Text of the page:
Indian Catholic News

Philippine bishops' conference chief hit by 'fake news'

No truth to report on social media telling priests, nuns to shun politicians, church official says.


The president of the Catholic Bishops' Conference of the Philippines has fallen victim to "fake news," according to the organization's secretary-general.

An online post, which circulated on social media this week, quoted Archbishop Romulo Valles of Davao warning priests and nuns "not to interact with politicians."

"We must not let ourselves be involved in one particular group or individual, but rather be sensible to the real issues," the bishop was quoted as saying

Father Marvin Mejia, secretary-general of the bishops' conference, said there was no truth to the report being circulated on Facebook and other social media sites.

The priest said Archbishop Valles denied making the statement.

"There is no truth to the post," said Father Mejia, adding that the prelate's latest statements were about Lent and Easter.

The fake news story warned that some priests and nuns who have shown their political partisanship "only divide our nation, instead of uniting it."

Cardinal Luis Antonio Tagle of Manila has earlier lamented the spread of so-called fake news, describing it as a "manipulative strategy" to serve political interests.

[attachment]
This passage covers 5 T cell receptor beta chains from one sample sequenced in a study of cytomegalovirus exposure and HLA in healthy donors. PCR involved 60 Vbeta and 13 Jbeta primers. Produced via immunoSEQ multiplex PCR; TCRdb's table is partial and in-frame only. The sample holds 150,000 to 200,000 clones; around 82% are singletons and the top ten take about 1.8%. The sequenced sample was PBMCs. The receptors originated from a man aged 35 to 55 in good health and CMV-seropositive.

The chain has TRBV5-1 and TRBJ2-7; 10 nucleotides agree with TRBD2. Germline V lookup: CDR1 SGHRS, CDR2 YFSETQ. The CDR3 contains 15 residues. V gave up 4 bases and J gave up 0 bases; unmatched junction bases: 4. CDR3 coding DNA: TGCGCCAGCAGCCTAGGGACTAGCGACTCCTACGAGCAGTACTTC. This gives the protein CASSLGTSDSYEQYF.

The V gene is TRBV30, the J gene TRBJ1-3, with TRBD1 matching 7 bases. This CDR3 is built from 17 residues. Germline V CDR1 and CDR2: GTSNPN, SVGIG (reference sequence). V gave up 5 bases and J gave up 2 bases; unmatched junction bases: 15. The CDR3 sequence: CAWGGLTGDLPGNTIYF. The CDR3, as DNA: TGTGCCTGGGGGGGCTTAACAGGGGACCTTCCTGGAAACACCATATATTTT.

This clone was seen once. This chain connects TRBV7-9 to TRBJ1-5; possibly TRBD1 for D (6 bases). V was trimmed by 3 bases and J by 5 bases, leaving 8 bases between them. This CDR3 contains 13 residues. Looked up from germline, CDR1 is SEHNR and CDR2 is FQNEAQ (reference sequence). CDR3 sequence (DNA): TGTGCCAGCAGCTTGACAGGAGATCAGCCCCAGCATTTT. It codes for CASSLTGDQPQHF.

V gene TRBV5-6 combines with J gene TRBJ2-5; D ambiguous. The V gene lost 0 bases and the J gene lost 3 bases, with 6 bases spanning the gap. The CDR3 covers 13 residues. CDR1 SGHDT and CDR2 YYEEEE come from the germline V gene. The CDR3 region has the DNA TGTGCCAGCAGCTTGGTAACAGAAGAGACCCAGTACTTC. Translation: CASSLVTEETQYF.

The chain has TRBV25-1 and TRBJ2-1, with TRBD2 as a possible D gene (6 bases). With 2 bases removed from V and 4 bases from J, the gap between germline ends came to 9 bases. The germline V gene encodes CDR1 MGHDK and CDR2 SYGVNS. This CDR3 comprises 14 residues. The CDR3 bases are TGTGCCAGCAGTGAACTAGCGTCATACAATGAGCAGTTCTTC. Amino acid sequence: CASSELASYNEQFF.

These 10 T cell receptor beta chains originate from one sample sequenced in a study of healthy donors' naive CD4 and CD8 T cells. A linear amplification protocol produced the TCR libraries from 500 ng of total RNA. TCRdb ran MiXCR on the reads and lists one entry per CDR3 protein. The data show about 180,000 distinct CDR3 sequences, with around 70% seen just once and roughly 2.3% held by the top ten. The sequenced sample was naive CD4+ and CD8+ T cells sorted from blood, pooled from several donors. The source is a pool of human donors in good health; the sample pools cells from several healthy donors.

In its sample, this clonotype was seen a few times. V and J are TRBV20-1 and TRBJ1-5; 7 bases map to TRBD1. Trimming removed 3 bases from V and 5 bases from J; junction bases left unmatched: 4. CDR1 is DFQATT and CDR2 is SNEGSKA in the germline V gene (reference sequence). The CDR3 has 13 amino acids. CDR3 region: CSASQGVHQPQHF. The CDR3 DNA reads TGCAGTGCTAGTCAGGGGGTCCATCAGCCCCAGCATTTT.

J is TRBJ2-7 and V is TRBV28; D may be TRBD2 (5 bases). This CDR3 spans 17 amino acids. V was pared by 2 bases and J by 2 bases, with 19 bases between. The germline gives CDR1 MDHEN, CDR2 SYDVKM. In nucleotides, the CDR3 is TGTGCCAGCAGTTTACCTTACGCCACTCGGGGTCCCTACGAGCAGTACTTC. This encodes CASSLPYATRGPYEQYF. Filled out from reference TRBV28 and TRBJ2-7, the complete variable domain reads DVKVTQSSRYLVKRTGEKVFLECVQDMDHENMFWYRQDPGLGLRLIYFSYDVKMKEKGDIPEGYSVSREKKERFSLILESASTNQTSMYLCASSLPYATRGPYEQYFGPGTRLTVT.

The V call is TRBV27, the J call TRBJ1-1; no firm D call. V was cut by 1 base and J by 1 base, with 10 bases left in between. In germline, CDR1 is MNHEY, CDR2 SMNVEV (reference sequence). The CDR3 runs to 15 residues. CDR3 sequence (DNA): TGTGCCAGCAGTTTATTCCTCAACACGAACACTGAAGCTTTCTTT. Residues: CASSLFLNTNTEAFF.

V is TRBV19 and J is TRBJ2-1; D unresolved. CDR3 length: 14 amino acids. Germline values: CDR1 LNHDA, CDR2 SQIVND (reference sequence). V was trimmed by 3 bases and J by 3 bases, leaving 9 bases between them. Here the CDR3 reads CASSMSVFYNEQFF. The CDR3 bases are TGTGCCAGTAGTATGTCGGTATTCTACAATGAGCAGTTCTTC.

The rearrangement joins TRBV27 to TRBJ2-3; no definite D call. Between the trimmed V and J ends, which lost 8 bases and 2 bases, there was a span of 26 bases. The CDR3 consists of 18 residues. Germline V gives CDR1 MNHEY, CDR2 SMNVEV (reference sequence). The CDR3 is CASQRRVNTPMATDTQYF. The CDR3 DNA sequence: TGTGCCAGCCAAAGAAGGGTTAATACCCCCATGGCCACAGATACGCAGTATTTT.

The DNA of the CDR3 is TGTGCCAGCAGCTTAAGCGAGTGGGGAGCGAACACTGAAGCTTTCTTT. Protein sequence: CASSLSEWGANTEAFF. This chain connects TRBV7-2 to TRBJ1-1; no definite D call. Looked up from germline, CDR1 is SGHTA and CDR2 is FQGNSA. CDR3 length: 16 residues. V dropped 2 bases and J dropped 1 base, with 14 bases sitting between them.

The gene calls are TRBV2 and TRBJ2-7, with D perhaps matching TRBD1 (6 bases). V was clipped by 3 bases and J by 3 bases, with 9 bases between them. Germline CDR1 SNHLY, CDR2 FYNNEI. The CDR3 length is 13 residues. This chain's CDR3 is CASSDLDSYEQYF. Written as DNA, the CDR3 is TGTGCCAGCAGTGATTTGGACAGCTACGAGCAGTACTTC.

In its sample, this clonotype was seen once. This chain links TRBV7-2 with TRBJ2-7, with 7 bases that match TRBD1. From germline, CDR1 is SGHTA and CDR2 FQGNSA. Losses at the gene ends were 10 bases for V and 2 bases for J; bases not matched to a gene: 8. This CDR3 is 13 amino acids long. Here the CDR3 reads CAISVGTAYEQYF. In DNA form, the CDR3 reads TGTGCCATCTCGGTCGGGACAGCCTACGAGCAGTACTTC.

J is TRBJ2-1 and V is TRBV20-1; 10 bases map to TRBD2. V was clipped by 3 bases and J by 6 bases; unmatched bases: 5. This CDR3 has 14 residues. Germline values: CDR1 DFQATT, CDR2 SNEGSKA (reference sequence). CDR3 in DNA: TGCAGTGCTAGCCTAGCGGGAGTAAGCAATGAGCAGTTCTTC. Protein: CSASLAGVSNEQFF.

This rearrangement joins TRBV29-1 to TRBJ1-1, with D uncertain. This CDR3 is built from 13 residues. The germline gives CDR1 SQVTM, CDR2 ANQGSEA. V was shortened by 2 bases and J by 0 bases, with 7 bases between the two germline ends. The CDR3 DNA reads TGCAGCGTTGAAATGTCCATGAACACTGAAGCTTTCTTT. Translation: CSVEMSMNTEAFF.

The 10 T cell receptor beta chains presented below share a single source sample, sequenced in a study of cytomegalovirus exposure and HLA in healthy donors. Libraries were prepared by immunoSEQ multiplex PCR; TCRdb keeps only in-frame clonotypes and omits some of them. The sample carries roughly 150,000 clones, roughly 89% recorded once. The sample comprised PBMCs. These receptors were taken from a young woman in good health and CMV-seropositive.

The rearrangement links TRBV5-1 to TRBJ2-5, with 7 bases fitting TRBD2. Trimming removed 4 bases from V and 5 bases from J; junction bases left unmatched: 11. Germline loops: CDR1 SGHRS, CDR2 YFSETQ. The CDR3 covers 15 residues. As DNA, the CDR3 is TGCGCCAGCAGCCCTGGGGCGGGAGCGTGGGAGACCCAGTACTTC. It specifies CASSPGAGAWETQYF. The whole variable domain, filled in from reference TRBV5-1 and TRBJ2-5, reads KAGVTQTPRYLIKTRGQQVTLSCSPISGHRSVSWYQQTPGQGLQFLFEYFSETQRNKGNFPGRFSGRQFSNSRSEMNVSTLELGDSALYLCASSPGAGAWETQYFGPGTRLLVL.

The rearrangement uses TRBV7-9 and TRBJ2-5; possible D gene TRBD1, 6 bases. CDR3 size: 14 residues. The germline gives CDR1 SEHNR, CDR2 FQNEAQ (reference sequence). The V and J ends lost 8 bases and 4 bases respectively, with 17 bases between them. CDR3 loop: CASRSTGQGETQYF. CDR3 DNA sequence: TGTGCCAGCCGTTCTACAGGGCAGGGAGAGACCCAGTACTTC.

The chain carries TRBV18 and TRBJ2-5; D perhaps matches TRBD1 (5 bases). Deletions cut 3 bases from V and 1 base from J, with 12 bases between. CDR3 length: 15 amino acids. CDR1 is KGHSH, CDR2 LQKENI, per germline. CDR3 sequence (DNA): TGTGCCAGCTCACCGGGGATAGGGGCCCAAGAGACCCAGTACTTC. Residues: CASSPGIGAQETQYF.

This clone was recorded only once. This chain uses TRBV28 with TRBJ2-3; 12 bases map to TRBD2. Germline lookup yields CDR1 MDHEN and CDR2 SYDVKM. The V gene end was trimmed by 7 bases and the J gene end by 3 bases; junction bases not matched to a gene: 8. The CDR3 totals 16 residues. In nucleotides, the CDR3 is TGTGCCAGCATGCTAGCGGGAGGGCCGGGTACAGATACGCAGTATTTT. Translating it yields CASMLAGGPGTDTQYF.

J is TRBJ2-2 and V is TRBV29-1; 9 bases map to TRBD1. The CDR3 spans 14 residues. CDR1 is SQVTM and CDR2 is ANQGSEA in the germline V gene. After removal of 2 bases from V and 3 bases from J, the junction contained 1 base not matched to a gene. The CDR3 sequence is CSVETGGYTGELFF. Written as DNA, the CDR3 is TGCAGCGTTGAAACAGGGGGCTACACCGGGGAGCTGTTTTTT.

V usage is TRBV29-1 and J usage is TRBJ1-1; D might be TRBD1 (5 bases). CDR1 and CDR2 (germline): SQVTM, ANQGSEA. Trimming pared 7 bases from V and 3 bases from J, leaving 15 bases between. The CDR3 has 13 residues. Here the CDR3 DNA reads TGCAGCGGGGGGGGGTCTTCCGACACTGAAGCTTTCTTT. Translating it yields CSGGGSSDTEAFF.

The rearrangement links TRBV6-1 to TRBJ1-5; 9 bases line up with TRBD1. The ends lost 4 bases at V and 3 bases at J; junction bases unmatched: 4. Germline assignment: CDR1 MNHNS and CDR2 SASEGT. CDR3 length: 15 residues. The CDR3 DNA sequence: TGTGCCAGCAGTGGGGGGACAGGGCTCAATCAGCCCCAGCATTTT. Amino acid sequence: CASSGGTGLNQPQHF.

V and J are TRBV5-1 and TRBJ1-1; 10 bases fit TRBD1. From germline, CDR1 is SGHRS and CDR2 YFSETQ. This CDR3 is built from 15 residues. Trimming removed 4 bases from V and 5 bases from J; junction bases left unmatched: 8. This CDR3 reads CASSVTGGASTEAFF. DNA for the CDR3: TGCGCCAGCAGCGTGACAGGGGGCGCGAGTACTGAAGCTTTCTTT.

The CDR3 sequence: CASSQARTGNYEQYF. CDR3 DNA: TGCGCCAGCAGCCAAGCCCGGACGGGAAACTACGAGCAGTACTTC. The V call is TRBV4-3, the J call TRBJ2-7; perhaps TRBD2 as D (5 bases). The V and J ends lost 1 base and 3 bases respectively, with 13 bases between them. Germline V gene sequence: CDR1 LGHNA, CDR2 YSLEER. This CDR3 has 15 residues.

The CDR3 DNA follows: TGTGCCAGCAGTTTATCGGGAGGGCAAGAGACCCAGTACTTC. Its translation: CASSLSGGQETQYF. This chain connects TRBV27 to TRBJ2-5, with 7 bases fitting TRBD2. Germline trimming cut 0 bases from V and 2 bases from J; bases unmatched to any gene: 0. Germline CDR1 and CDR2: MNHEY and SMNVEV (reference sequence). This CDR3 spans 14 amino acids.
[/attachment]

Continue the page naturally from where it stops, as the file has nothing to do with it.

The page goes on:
"Manipulation thrives in the context of disrespect," said the prelate during the Chrism Mass at the Manila Cathedral on Holy Thursday.

"That's why fake news proliferates … deliberately deceiving people," he said, adding that modern means of communication have been reduced to strategies to manipulate people.

"Let us put a stop to fake news," said Cardinal Tagle. "We are not called and consecrated to bring fake news, only Good News especially through the integrity of our lives," he said.

During an Easter Recollection on April 8, the cardinal challenged the media to report on what is good. He said evangelization challenges the faithful to communicate the truth about God's love.

The Manila prelate said proclaiming the Gospel requires "attentiveness" to the human condition, specifically to the poor and those who are suffering.

He also stressed the importance of integrity among the bearers of the Good News, adding that it is to be proclaimed not only through words, but by deeds.

"That's why many people don't listen to the Good News because they don't see it from the one talking," said Cardinal Tagle.

Source: UCAN

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